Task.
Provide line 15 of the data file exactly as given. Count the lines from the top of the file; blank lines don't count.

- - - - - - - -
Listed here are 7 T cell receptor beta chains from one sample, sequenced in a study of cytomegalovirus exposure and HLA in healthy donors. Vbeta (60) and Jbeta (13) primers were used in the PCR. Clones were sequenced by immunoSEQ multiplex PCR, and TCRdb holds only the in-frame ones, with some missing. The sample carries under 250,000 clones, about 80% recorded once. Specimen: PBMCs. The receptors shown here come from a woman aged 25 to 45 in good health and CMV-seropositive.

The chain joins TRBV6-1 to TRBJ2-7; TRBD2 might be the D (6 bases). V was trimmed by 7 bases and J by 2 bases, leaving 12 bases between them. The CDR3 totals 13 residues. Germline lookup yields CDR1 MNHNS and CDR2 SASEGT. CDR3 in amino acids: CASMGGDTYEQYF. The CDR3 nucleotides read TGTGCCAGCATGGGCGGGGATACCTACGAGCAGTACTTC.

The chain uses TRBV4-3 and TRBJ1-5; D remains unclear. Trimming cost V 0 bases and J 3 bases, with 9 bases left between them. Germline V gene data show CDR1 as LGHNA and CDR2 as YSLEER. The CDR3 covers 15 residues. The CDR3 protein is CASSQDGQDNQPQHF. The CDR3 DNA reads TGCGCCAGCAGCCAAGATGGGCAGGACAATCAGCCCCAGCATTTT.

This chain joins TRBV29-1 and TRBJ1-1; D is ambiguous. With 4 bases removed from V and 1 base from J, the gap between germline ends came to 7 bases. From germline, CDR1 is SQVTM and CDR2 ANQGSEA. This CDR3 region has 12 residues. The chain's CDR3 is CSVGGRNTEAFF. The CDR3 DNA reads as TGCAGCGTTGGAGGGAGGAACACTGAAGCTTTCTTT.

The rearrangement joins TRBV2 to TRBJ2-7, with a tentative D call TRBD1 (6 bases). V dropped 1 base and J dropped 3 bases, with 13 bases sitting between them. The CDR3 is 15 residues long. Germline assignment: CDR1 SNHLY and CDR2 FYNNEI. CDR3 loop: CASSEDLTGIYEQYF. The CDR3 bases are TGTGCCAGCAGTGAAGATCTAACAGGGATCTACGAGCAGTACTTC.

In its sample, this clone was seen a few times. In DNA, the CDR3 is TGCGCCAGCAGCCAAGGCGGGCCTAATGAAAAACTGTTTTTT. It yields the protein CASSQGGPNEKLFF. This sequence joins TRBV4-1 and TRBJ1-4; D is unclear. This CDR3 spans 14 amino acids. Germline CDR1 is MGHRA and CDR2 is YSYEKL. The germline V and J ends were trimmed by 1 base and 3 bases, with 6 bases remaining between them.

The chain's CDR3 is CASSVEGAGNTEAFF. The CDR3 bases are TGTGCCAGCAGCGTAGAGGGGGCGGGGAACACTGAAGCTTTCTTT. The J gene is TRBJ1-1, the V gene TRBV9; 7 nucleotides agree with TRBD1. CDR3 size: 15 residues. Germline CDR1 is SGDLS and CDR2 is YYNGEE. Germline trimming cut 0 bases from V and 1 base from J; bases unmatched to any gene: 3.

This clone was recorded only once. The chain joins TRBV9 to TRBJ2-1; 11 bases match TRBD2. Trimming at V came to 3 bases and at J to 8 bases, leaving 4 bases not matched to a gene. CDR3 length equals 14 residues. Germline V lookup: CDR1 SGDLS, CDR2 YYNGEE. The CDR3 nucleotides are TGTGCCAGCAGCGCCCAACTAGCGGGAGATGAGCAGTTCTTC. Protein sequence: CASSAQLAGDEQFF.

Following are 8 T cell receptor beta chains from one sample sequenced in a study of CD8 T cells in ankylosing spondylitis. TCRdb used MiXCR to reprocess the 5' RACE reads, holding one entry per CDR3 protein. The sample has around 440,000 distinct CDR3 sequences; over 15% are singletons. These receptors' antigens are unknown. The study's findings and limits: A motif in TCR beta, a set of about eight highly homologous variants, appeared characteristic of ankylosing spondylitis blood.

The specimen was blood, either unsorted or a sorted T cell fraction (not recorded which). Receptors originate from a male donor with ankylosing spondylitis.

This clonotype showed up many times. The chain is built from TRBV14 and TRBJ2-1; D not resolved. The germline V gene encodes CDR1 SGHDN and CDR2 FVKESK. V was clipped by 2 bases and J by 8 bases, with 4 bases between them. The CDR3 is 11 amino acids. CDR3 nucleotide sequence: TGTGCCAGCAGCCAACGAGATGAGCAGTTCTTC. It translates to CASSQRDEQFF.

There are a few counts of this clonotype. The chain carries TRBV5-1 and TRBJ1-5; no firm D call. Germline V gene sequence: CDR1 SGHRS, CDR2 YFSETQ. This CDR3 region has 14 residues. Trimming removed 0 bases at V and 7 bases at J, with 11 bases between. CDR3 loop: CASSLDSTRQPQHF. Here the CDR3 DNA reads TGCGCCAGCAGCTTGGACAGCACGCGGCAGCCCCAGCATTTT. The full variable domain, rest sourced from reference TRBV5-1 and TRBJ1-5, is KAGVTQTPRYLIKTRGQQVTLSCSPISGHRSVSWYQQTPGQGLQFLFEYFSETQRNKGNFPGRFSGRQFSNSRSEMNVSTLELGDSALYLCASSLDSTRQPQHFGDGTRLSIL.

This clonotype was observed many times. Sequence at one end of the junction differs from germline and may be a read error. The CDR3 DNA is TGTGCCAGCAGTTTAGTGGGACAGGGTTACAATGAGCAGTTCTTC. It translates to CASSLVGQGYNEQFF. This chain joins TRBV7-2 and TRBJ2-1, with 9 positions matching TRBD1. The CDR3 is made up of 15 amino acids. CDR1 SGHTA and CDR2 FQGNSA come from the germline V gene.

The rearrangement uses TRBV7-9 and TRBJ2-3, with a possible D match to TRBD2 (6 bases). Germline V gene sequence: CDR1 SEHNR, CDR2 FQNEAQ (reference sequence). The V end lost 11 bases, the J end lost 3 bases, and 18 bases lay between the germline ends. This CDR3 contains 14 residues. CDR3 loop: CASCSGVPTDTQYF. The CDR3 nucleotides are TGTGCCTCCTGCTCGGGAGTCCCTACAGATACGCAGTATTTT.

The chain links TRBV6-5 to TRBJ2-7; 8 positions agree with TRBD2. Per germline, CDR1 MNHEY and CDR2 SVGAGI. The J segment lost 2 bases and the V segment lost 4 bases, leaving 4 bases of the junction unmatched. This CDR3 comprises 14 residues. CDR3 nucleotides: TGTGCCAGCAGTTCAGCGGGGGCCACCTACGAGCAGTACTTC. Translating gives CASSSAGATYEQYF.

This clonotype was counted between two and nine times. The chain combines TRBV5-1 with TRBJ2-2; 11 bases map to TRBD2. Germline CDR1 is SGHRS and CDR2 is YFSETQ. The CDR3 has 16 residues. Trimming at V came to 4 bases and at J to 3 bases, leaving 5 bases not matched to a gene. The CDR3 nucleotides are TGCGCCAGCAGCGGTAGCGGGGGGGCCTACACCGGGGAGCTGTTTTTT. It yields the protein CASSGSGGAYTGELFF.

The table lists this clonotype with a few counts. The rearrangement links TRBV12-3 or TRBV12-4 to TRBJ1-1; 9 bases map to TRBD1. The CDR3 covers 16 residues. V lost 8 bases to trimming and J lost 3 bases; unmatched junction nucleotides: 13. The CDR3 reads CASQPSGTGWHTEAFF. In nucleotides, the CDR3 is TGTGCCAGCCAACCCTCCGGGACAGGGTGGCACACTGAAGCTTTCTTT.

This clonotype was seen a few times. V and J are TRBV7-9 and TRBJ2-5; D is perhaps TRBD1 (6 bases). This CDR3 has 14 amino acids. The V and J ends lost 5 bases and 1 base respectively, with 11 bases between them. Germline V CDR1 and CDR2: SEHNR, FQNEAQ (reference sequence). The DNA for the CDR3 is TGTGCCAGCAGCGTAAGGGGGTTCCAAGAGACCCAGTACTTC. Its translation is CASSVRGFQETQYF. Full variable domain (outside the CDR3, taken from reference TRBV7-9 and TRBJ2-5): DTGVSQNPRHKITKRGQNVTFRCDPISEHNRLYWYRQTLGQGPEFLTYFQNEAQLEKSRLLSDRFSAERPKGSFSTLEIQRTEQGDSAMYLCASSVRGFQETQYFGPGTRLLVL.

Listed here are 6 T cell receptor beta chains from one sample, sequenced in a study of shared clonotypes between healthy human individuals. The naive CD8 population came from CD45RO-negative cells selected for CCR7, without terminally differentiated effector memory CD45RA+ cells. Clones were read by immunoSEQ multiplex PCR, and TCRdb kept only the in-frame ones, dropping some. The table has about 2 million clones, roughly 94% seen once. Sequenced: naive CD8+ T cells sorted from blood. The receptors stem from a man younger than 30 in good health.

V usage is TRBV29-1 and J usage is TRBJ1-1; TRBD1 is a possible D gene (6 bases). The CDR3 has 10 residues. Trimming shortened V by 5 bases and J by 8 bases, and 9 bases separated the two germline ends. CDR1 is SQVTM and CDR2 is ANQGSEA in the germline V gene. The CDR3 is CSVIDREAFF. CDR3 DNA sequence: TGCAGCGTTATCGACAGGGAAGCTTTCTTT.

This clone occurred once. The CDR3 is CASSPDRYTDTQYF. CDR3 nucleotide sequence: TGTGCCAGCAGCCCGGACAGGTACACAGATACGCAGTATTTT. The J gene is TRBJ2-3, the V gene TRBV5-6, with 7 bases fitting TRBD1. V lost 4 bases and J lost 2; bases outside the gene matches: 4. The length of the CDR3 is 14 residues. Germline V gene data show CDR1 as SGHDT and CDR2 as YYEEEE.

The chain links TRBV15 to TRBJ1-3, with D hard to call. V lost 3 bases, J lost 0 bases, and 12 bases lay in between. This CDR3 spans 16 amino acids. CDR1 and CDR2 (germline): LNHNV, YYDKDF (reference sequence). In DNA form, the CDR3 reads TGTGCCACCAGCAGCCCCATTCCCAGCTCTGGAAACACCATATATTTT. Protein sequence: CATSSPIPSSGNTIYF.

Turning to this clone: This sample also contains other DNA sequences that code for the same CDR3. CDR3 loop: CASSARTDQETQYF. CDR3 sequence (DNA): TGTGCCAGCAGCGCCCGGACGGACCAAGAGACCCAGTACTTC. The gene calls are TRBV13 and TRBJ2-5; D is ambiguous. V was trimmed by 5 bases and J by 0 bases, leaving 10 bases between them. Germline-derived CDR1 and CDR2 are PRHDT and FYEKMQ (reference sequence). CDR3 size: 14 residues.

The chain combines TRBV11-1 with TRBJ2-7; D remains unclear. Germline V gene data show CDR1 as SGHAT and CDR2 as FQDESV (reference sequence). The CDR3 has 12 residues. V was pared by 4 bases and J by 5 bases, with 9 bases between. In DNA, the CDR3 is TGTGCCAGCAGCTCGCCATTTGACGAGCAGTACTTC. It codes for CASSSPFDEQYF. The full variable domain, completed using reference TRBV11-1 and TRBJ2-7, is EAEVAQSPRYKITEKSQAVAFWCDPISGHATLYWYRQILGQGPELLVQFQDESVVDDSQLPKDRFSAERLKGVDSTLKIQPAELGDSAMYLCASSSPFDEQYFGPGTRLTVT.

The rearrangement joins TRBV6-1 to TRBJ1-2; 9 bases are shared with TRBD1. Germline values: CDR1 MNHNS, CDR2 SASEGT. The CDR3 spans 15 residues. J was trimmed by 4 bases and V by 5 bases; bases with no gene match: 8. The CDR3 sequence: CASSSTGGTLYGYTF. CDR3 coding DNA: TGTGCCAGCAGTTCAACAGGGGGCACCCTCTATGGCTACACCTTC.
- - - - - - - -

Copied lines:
The chain links TRBV6-5 to TRBJ2-7; 8 positions agree with TRBD2. Per germline, CDR1 MNHEY and CDR2 SVGAGI. The J segment lost 2 bases and the V segment lost 4 bases, leaving 4 bases of the junction unmatched. This CDR3 comprises 14 residues. CDR3 nucleotides: TGTGCCAGCAGTTCAGCGGGGGCCACCTACGAGCAGTACTTC. Translating gives CASSSAGATYEQYF.